Central Nebraskans enthusiastic about consumption tax, but mixed on ballot initiative
Participants in the recent Central Nebraska Virtual Property Tax Town Hall voted in five online polls about a variety of property tax-related questions. As with all of the Virtual Town Halls the Platte Institute is hosting this summer, the polls from these events are only the opinions of participants who made an effort to attend and can’t be assumed to be a representative sampling of all voters in the region.
Nonetheless, it’s useful feedback about the challenges and opportunities property tax reform might face in different areas of the state. For the second town hall in a row, participants expressed growing or consistent concerns with property tax issues in the midst of the COVID-19 pandemic and showed enthusiasm for implementing a consumption tax in place of most other state and local taxes. Among this group, however, there were more mixed reactions to other approaches to property tax reform.
Among these participants, the pandemic did not reduce anyone’s level of concern about property taxes. Instead, participants were evenly split between either being just as concerned as they were before the crisis and being more concerned now.
The consumption tax concept clearly has a lot of interest, and undoubtedly the chance to get rid of other taxes entirely sweetens the deal. Something to look for would be how soft this level of support would be once the negatives are presented, and there are negatives. In previous scientific surveys we’ve conducted, a significant number of voters like the idea of paying sales tax instead of property tax, but when you pose the reality of paying sales taxes on things like groceries, gasoline, and personal care services, which are not currently taxed under Nebraska’s sales tax, a lot of people have second thoughts.
Participants were mixed on a more modest reform proposal, which has also been introduced in the Legislature, but has not moved forward. Support and opposition for limiting property tax revenue increases to 3% annually were tied at 29%. Undecided respondents took the top spot at 43%.
This is a proposal that could be criticized by both sides for either putting too harsh a cap on property taxes or not harsh enough.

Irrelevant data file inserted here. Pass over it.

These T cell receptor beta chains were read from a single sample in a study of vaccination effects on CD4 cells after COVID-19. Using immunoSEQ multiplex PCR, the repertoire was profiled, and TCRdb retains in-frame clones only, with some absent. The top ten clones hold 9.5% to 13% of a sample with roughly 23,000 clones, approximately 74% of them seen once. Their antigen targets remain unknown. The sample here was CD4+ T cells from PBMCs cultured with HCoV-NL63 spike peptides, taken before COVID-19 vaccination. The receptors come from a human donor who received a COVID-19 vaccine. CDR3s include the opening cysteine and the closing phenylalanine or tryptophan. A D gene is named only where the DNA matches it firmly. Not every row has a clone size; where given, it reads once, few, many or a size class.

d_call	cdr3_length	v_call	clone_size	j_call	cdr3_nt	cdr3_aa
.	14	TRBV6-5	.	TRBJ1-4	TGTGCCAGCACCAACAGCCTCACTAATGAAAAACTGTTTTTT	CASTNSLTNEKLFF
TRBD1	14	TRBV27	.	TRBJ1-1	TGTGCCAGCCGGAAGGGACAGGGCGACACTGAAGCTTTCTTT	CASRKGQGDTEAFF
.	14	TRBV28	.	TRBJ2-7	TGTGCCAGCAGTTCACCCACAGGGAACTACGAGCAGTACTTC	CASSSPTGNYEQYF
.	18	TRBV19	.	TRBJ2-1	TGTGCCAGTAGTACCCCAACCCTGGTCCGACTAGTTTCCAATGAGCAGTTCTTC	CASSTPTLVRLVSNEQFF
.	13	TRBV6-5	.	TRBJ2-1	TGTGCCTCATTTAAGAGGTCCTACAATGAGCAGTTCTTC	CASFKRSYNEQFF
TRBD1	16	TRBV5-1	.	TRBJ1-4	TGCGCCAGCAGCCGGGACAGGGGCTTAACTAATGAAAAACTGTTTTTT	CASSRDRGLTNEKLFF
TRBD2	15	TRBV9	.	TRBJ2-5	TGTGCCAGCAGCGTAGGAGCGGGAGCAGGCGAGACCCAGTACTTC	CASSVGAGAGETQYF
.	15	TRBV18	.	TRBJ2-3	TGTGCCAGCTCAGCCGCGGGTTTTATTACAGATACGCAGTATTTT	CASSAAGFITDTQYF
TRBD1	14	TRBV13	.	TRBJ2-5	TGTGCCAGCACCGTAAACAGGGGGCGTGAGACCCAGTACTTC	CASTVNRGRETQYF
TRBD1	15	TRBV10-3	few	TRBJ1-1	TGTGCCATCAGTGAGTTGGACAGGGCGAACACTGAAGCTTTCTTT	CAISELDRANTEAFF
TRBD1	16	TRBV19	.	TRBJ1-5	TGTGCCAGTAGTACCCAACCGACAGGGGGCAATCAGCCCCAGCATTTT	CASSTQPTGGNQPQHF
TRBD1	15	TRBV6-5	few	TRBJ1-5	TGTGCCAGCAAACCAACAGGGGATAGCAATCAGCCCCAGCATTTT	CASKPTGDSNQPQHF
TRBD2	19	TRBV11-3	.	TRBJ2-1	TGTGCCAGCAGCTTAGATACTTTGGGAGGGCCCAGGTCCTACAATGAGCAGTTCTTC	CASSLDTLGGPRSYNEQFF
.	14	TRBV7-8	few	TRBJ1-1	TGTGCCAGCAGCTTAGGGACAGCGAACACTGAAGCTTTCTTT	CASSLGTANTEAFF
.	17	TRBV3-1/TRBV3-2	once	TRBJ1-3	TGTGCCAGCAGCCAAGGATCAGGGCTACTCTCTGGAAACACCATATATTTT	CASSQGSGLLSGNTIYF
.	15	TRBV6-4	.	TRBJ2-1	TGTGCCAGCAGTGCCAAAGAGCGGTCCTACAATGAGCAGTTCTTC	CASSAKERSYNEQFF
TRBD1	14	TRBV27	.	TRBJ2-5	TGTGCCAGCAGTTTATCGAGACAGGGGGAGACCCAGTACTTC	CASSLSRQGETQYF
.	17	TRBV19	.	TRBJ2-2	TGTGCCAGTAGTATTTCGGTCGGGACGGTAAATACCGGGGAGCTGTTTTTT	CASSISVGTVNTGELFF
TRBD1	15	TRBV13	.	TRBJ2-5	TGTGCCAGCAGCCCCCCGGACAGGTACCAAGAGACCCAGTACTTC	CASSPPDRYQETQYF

This presents another question to look for in the property tax discussion. We know these participants are concerned about property taxes and enthusiastic for reforms, but will they maintain their enthusiasm if a proposal offers a more incremental solution? A cap on the growth of property tax assessments is something Nebraska doesn’t currently have, but it also won’t cut property taxes, just prevent a larger increase.
Also, as worded, this measure would allow local voters to override the limitation. Some respondents may not like the sound of that if they already feel outvoted on property tax issues in their community.
For the second town hall in a row, most participants said they would prefer to cut spending to reduce property taxes, even if it required reductions in local services, including public schools, health programs, or road maintenance. Scientific surveys show there are certainly pockets of voters in Nebraska who feel this is exactly what has to be done, so the result should not be dismissed out of hand. However, the results also tend to flip in more populated districts, and even a proposal with 50% support is hard to maintain in Nebraska’s policy process.
The best chance for advancing this idea is likely at the local level. In the Legislature, even if 50% of Nebraska state senators wanted to make major cuts to government spending, a proposal generally needs 67% support to move ahead through a filibuster, and in a ballot initiative, a policy idea starting with 50% support will likely lose some of that steam once it’s subjected to an opposing campaign.
And finally, a plurality of respondents, 43%, said voters were best suited to advance the property tax reform issue in Nebraska. But undecided voters and supporters of the Legislature taking on the issue tied at 29%, denying the ballot initiative supporters of a majority. With the Legislature still in session, no one can hold it against anyone hoping the Legislature will act on property taxes, and there are certainly policy advantages for having senators take on the detailed work of an issue as complicated as the tax structure.
While it seems that advocates for a property tax ballot initiative already have some compatriots in Central Nebraska, they may also have some convincing yet to do.